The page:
Tired about talk of the Producer Price Index? Depressed about the sad state of the Consumer Confidence Index?
Cheer up! We can now look forward to analyzing a brand new index, currently under development by a group of statisticians at …
Huh? Walmart, purveyors of tube socks and toothpaste, issuing socio-econometric statistics? Yep, and more than just sales data. Earlier this week, Walmart’s President and CEO proudly announced the retailer’s development of a worldwide Sustainable Product Index (SPI). Environmental economists, meet the Walmart Smiley Face!
Walmart and the Economy
Walmart shoppers may be surprised to learn that the store produces economic data that can rock the financial markets. Nevertheless, as the world’s largest retailer, it makes sense that business performance at Walmart would greatly influence the world economy. And with most of its operations based in the United States, it is also reasonable to expect that Walmart’s growth or decline would dramatically impact the health of the American business community as well.
More interesting, though, is the manner in which the evolution of the American economy has led to changing perceptions about the economic relevance of Walmart’s performance data. Years ago, when Walmart was pursuing Sears and Kmart for the title of America’s Largest Retailer, growth at Walmart was perceived as a bellwether indicator of the growth of the New Retail Economy. It’s difficult to recall the world of one dollar gasoline in the United States, but at the time that it flourished, economists actually believed that Americans would become more productive by driving their SUVs to stand alone warehouse stores in the suburbs to purchase massive quantities of household items at cut rate prices.
During the temporary affluence of the Great Bubble Economy, Walmart’s growth was perceived as a contrarian economic indicator, as its stores became destinations for shoppers with limited means while wealthier consumers flocked to upscale shopping malls. Chains like Macy’s and Bloomingdale’s boomed; heck, even Target became a more popular destination for the fashion conscious than the stores of the Walmart chain. But then the Great Recession torpedoed the American economy, and frugality once more became en vogue.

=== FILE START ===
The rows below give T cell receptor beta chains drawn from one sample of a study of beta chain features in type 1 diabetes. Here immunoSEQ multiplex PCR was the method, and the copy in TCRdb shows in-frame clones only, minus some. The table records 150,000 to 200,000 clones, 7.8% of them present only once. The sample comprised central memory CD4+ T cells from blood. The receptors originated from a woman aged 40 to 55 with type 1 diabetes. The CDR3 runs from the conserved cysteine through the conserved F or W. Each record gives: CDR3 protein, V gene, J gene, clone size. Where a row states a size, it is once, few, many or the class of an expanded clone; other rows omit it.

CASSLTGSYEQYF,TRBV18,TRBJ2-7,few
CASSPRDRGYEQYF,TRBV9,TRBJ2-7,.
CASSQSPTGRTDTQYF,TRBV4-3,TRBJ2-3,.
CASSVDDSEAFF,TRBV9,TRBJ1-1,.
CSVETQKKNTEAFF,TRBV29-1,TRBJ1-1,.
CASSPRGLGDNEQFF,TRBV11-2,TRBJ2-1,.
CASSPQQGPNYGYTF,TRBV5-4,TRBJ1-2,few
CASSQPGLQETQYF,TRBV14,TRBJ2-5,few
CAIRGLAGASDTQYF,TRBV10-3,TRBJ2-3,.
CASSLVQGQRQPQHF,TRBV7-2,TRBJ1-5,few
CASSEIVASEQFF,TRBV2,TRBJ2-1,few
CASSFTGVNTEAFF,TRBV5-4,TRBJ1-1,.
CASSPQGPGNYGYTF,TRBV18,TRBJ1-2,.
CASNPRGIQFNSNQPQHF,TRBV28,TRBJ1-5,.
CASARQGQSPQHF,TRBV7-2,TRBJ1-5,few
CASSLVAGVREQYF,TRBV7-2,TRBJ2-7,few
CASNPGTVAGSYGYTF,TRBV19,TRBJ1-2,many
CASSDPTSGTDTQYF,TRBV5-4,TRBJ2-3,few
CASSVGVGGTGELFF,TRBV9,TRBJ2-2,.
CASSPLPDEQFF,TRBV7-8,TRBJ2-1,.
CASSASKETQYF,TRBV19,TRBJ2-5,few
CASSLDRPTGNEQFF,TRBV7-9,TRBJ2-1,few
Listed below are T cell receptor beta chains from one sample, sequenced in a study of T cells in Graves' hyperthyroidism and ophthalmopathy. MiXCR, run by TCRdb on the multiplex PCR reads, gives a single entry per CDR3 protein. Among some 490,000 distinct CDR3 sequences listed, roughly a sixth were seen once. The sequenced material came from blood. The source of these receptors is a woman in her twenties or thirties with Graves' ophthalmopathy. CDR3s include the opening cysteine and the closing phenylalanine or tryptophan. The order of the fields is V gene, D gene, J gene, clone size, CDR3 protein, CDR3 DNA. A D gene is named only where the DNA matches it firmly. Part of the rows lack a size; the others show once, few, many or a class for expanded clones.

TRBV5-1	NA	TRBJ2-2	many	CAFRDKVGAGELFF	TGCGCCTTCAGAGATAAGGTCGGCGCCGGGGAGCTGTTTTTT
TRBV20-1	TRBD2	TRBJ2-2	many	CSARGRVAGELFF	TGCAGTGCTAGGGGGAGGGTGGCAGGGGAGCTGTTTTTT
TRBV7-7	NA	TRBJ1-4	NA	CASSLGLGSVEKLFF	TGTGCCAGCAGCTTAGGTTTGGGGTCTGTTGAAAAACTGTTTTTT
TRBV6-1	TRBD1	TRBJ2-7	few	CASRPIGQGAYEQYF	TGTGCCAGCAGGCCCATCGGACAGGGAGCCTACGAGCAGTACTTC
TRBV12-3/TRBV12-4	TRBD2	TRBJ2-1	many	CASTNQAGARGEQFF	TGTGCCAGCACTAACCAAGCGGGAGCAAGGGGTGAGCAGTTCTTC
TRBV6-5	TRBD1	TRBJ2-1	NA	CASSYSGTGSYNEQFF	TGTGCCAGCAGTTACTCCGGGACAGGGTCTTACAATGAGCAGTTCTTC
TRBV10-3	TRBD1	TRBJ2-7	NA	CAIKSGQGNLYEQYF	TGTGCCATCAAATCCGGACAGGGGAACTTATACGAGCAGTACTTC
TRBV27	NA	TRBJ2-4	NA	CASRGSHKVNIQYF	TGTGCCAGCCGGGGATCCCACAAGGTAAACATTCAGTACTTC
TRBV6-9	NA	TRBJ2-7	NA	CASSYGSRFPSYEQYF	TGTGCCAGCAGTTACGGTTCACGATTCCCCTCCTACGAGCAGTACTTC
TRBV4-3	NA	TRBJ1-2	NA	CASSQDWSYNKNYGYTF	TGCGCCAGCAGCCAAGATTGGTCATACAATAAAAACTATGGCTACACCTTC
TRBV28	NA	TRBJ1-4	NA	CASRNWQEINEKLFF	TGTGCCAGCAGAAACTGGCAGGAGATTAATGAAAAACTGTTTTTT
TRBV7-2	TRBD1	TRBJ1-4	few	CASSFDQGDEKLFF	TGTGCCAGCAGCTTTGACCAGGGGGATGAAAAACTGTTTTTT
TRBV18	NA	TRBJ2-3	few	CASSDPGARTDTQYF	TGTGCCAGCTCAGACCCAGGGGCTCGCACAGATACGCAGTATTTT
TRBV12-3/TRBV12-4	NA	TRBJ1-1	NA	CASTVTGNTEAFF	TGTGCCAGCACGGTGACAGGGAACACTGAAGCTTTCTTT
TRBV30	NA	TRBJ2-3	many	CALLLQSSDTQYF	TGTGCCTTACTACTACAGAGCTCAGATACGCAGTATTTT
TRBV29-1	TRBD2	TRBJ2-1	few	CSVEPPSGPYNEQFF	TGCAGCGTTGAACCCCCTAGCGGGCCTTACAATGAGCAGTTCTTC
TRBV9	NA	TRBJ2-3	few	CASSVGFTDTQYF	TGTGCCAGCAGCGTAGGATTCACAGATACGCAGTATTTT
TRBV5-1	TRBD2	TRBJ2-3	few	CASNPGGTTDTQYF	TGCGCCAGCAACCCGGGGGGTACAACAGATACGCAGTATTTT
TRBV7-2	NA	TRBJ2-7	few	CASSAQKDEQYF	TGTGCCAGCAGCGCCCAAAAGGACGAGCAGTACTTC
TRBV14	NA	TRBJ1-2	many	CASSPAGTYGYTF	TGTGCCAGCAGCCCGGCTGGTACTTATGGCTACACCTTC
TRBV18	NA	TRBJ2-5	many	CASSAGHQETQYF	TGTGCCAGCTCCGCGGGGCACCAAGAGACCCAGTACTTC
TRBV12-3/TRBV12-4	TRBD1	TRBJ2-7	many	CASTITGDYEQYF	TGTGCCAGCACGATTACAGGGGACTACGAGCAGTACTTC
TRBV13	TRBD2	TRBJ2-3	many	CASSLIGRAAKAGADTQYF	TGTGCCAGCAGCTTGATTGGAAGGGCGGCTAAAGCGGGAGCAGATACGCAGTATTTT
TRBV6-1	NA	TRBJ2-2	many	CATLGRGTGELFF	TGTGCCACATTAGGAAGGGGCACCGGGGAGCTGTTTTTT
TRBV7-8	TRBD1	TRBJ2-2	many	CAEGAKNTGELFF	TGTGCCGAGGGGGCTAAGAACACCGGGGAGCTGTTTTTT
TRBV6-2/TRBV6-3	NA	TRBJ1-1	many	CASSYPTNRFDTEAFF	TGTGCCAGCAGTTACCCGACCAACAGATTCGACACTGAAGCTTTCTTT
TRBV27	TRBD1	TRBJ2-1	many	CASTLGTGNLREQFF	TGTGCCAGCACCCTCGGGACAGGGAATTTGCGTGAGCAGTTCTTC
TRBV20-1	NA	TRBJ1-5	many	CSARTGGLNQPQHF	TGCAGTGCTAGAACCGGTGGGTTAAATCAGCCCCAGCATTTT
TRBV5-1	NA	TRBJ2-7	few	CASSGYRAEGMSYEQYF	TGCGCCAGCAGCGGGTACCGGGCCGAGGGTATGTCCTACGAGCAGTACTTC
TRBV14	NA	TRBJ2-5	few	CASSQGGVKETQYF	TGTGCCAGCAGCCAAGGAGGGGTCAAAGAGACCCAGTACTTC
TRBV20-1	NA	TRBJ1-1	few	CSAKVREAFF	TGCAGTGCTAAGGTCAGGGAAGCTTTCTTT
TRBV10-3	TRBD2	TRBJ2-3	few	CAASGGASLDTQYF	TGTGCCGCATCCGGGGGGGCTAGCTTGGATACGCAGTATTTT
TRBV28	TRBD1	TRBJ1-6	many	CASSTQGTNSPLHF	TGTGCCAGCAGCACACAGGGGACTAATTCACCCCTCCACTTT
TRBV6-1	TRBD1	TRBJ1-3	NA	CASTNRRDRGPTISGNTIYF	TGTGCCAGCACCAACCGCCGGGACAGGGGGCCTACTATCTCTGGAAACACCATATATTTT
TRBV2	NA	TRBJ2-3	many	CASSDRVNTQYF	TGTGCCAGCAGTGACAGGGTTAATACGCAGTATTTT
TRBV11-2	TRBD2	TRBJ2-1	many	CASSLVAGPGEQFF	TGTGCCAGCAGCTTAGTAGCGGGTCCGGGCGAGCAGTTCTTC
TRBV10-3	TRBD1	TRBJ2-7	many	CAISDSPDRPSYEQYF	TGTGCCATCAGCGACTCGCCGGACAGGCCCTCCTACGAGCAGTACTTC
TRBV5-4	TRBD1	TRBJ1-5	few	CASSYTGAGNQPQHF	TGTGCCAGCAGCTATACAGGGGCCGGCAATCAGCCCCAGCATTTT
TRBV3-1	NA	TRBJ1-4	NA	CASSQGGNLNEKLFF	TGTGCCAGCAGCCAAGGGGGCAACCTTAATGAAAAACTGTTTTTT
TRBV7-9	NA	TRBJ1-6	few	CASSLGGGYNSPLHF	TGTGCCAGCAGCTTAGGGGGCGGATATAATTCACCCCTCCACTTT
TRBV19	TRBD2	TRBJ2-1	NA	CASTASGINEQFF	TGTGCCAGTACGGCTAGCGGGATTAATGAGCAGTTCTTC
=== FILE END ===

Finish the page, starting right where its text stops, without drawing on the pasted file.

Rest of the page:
Today, any business activity is considered noteworthy, and Walmart revenue has held up far better than the revenue of its rivals. Walmart has also moved successfully into electronics and other higher end product lines; it is once more perceived as a bellwether of the American economy.
The Sustainability Initiative
Considering Walmart’s central role in American society and the U.S. economy, it should thus come as no surprise that the retailer has responded to spreading social concerns about environmental sustainability. A significant portion of its corporate web site is now dedicated to projects concerning climate protection, energy efficiency, waste elimination, and green product development and sales.
Nevertheless, last week’s announcement of Walmart’s socio-economic SPI did raise a few eyebrows. Why would Walmart feel compelled to develop its own socio-economic index? And why didn’t it simply use one of the existing indices that surely must be in place throughout the corporate world?
The answers to these questions are quite simple. There aren’t any universally agreed upon indices of environmental sustainability in the corporate world. In fact, there aren’t even any commonly accepted or government regulated definitions about what it means to be environmentally friendly. Thus, Walmart simply stepped forward into this vacuum to announce its own index.
Calculating The SPI
In a refreshing burst of honesty, Walmart acknowledged that it doesn’t possess the econometric expertise to create a statistically valid and reliable SPI. And yet, in its press release, it defined fifteen questions across a quartet of categories addressing: (a) energy and climate, (b) material efficiency, (c) natural resources, and (d) people and community. And it promised to obtain answers from its top tier of American suppliers by October 1st, and to request answers from the remainder of it’s 100,000+ global suppliers shortly thereafter.
What happens after that? How does Walmart intend to move from a data base of survey responses to a published socio-economic index? Well, its implementation plan is admittedly a little murky. Walmart proposes to create a “consortium of universities” with the expertise to maintain a data base and define an index; it also promises to translate product information into a “simple ratings for consumers” about the environmental sustainability of specific products. But there are no timelines or deadlines for these activities, and there are no guarantees that other organizations will partner with Walmart for the long term.
Nevertheless, any business economist would agree that one needs a data base in order to create a statistical indicator, and that (in turn) one needs quantitative research questions in order to gather sufficient answers to populate a data base. And thus, although Walmart may not yet be close to achieving the goal of a meaningful SPI, one cannot help but admire their willingness to step forward and lead an initiative to do so.